The results of that hearing didn’t go well, because in March, creditors against Giuliani filed a motion with the courts to force Giuliani to sell his Florida condo in order to pay the judgment for Freeman and Moss. 

A Highly Unfavorable Outcome

This was not a favorable outcome for Giuliani, and he’s made sure that anyone relevant knows it. He has gone to the mainstream media and online, claiming that he could be left “homeless” if the courts were to force him to sell his $3.5 million Florida condo.

Source: Wikimedia/Gage Skidmore

He has even engaged in “histrionics,” in the way that he speaks about the issue, which his creditors have firmly refuted. 

A Filing from the Creditors

“The Debtor also resorts to histrionics, asking ‘Surely the Committee does not intend the Debtor to join the ranks of the homeless?’ It seems hardly worth pointing out that there is a vast gulf of housing options available between residing in an approximately $3.5 million Palm Beach condominium and homelessness,” said a filing by Philip C. Dublin, an attorney for the creditors.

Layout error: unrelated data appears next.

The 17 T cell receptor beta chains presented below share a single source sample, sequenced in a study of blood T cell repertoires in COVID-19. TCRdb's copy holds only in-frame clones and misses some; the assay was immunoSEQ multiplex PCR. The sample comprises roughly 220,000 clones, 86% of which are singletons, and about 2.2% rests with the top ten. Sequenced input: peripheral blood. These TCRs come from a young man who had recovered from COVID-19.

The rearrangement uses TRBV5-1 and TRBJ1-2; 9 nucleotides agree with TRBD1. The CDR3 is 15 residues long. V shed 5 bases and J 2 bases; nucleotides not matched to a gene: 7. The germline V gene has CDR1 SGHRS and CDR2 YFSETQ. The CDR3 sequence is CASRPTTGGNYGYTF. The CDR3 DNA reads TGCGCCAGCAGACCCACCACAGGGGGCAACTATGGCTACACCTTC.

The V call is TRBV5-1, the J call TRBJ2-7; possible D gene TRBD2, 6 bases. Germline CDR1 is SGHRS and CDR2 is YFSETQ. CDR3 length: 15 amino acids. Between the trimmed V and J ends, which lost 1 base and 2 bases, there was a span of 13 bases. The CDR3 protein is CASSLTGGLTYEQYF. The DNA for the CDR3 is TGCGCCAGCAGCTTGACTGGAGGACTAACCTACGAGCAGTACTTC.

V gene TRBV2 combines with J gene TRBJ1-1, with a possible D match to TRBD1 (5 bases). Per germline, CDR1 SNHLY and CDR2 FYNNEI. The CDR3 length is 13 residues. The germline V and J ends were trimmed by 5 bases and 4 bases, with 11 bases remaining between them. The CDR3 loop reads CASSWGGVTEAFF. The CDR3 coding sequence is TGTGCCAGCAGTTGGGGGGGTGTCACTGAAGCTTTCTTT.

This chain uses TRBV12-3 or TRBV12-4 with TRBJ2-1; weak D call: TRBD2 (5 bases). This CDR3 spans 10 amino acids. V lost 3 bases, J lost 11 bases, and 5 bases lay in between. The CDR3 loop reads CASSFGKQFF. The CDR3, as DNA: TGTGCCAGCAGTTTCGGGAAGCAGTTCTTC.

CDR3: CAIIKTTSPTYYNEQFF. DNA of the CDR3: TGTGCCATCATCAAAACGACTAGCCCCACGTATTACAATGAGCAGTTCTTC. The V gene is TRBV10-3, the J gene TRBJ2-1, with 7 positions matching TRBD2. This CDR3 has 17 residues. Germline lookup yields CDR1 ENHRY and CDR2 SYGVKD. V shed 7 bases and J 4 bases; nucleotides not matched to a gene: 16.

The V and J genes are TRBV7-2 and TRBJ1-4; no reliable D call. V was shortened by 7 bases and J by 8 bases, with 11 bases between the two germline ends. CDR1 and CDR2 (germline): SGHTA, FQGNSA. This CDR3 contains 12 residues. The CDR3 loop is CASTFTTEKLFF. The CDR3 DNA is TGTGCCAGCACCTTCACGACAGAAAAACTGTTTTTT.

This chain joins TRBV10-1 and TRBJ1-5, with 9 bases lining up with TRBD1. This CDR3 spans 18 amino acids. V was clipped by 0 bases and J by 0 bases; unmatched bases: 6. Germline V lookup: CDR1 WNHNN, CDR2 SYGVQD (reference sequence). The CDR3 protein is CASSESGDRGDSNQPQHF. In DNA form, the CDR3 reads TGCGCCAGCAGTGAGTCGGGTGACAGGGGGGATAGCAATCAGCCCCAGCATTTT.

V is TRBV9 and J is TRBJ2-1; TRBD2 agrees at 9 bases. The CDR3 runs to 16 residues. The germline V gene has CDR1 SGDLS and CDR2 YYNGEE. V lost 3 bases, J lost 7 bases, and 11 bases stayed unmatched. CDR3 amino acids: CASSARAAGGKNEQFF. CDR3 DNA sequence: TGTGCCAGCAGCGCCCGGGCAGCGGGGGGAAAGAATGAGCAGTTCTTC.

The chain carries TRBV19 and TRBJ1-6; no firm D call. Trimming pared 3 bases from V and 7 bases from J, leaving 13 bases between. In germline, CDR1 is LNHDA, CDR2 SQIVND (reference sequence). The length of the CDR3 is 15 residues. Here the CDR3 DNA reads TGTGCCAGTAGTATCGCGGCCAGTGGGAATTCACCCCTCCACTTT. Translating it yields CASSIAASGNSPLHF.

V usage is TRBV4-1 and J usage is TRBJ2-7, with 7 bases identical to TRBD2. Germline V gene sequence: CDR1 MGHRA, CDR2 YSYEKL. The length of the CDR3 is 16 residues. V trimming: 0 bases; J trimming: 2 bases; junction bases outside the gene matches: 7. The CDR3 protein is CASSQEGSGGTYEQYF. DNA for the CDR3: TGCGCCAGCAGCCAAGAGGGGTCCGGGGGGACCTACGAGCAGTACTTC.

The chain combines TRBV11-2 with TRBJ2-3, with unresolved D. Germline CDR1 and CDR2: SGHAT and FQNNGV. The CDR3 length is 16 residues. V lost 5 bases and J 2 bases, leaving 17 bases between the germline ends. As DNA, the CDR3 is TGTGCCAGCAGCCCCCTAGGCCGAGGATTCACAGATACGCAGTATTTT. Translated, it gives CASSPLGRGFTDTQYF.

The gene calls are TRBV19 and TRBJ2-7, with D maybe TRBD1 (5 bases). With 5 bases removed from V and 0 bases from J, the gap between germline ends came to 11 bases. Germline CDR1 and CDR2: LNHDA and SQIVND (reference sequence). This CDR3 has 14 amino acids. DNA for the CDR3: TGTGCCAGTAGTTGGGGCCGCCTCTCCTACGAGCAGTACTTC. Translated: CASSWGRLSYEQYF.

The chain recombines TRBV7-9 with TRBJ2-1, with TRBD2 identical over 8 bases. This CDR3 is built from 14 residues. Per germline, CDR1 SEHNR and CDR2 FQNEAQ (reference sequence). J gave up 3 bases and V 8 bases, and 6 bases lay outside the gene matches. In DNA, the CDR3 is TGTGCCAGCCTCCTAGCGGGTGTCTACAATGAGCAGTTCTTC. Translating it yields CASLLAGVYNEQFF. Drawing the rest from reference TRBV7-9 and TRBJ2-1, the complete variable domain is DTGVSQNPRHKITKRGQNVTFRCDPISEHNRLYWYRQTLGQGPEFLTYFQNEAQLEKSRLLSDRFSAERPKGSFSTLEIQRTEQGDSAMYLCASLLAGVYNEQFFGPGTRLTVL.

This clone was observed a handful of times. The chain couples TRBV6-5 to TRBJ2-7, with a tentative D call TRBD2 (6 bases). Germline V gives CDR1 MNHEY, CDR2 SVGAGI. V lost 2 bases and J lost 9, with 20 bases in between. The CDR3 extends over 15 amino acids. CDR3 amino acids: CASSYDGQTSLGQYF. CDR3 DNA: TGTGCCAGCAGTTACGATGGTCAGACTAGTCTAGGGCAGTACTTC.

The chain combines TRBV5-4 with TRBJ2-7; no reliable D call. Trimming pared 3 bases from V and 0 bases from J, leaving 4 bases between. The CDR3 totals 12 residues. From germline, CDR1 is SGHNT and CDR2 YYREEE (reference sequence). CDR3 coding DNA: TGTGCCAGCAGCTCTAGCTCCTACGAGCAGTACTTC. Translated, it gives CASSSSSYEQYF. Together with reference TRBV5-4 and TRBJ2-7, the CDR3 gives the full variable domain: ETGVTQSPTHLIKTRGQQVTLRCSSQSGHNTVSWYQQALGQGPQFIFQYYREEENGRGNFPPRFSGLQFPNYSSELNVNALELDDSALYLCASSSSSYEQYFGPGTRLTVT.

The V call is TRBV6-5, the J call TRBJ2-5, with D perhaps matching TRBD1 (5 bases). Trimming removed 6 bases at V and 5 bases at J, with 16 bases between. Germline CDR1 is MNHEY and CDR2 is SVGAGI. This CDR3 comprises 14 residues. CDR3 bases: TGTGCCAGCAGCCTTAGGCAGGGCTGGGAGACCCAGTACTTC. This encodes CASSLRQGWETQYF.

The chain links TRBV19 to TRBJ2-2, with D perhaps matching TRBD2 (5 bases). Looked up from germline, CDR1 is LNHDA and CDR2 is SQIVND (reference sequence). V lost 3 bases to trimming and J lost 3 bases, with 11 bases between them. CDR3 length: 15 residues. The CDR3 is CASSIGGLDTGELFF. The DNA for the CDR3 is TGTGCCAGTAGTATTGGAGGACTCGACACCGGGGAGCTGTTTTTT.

Source: Wikimedia/Gage Skidmore

Dublin added, “moreover, there is plenty of case law establishing the fact that ‘[a] debtor cannot file a chapter 11 petition and claim an entitlement to live in the style to which he or she has become accustomed.’”

Contradictions Upon Contradictions

Giuliani has also claimed that he needs the Florida condo in order to record his podcast, and that he is actually saving money by not needing to pay for a podcast studio and residence in both New York City and Florida.

Source: Wikimedia/Gage Skidmore

The creditors have refuted this claim as ridiculous, pointing out that it contradicts Giuliani’s statement after filing for bankruptcy. Despite this, Giuliani’s lawyers have claimed that he could be subject to irreparable harm if he were forced to sell the condo, and the Freeman judgment was later overturned. 

An Ongoing Case

The case is ongoing, but the judge seems sympathetic to his plight. Since the filing from the creditors on April 1, the judge in the case has ruled that he can keep the Florida condo, despite the judge’s concerns with his spending habits.

Source: Wikimedia/Tom Williams

Whether the judgment will be overturned remains to be seen. Giuliani seems determined to fight the case and preserve his good name, though that may ultimately be a lost cause. Regardless, it’s just another blow to the former mayor in the name of his support for Donald Trump, and he will have to face the consequences whether he likes it or not.